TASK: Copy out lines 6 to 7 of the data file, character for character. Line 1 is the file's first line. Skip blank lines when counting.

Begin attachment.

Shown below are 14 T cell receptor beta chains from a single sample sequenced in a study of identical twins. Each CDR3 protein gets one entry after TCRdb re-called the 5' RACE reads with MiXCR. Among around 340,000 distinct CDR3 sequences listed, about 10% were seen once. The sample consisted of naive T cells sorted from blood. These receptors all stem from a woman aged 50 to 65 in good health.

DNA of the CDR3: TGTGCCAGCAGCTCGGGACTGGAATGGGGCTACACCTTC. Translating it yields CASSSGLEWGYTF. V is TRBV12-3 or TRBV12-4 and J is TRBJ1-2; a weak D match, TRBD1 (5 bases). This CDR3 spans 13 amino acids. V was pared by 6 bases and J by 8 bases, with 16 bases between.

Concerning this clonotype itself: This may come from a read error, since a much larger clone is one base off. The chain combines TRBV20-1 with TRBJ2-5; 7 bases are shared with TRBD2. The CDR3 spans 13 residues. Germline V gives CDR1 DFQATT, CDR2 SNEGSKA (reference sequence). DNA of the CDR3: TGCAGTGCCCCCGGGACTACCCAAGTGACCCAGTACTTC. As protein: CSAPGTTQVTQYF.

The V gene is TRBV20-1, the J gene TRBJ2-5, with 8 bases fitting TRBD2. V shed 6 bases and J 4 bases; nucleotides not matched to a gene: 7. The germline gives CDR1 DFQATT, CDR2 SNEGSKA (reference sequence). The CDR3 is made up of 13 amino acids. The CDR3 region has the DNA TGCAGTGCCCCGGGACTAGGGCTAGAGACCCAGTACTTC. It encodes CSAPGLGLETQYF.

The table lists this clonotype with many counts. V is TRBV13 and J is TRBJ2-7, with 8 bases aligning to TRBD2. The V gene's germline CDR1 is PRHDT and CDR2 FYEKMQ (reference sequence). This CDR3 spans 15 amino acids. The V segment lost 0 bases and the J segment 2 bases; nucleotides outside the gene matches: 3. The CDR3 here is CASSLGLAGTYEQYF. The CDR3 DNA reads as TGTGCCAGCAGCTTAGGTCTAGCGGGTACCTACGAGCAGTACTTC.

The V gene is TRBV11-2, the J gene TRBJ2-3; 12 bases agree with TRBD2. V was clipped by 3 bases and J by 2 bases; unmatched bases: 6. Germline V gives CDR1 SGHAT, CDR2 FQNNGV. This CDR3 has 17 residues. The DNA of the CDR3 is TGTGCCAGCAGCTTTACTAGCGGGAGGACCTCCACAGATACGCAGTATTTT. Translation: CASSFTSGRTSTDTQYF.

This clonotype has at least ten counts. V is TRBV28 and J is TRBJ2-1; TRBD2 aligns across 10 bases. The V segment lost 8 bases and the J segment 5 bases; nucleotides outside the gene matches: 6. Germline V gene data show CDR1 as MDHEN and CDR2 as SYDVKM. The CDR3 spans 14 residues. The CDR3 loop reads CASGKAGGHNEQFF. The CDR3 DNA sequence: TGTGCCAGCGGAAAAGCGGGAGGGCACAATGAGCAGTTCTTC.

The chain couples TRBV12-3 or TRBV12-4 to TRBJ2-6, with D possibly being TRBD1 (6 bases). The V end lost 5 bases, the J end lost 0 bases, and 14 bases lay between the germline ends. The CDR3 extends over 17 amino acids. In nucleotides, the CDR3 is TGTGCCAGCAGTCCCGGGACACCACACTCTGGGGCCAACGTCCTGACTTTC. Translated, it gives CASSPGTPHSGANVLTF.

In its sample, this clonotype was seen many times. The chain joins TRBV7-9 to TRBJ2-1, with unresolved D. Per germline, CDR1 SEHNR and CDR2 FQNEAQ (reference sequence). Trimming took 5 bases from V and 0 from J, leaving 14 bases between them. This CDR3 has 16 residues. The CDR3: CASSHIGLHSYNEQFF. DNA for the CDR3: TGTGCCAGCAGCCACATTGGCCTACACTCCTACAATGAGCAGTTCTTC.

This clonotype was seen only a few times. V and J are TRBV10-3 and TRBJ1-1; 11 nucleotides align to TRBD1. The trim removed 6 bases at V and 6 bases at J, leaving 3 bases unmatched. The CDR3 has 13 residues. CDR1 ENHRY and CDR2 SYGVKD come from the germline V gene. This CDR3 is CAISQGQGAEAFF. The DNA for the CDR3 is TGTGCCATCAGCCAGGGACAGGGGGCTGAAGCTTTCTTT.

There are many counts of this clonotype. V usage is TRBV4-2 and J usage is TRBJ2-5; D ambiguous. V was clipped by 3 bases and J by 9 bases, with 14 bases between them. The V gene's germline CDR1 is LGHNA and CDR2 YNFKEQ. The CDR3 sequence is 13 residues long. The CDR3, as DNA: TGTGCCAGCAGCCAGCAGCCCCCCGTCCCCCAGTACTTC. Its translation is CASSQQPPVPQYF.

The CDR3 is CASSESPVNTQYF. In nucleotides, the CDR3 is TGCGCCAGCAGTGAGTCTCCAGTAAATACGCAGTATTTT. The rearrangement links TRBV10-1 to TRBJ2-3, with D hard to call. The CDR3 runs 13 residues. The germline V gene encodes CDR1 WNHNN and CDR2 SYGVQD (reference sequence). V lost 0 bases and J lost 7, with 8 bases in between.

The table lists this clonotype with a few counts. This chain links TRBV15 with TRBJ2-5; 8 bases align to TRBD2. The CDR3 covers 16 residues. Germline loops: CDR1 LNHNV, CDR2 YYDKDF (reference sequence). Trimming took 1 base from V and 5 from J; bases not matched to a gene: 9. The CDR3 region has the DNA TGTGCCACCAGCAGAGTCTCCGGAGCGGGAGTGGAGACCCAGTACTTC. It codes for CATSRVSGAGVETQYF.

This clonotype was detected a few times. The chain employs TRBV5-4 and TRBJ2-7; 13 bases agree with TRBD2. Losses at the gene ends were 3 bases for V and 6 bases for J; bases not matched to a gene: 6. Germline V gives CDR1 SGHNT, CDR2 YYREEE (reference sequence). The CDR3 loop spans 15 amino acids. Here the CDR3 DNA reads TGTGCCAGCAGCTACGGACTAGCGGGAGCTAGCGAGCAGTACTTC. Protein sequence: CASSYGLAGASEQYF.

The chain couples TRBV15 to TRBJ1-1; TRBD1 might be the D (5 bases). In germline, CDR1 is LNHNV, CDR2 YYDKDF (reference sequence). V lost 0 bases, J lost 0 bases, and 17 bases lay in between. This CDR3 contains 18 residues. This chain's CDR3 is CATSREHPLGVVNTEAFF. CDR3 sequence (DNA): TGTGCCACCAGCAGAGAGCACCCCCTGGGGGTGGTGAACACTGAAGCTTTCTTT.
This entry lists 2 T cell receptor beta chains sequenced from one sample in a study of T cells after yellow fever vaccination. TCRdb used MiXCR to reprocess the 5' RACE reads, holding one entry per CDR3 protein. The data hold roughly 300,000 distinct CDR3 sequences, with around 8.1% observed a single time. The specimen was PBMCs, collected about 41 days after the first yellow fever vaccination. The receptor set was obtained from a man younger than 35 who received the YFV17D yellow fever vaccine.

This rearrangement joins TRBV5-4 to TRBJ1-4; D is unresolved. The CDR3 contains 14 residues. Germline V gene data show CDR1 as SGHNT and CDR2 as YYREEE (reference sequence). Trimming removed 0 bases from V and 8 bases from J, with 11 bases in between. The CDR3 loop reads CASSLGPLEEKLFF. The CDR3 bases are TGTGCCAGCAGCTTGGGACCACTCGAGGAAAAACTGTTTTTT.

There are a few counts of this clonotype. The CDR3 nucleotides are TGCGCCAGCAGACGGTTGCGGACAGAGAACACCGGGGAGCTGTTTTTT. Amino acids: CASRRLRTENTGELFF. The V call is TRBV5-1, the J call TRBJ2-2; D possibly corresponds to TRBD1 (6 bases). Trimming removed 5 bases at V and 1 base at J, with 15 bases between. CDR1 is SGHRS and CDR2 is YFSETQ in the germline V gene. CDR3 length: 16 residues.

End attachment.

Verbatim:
The V gene is TRBV11-2, the J gene TRBJ2-3; 12 bases agree with TRBD2. V was clipped by 3 bases and J by 2 bases; unmatched bases: 6. Germline V gives CDR1 SGHAT, CDR2 FQNNGV. This CDR3 has 17 residues. The DNA of the CDR3 is TGTGCCAGCAGCTTTACTAGCGGGAGGACCTCCACAGATACGCAGTATTTT. Translation: CASSFTSGRTSTDTQYF.

This clonotype has at least ten counts. V is TRBV28 and J is TRBJ2-1; TRBD2 aligns across 10 bases. The V segment lost 8 bases and the J segment 5 bases; nucleotides outside the gene matches: 6. Germline V gene data show CDR1 as MDHEN and CDR2 as SYDVKM. The CDR3 spans 14 residues. The CDR3 loop reads CASGKAGGHNEQFF. The CDR3 DNA sequence: TGTGCCAGCGGAAAAGCGGGAGGGCACAATGAGCAGTTCTTC.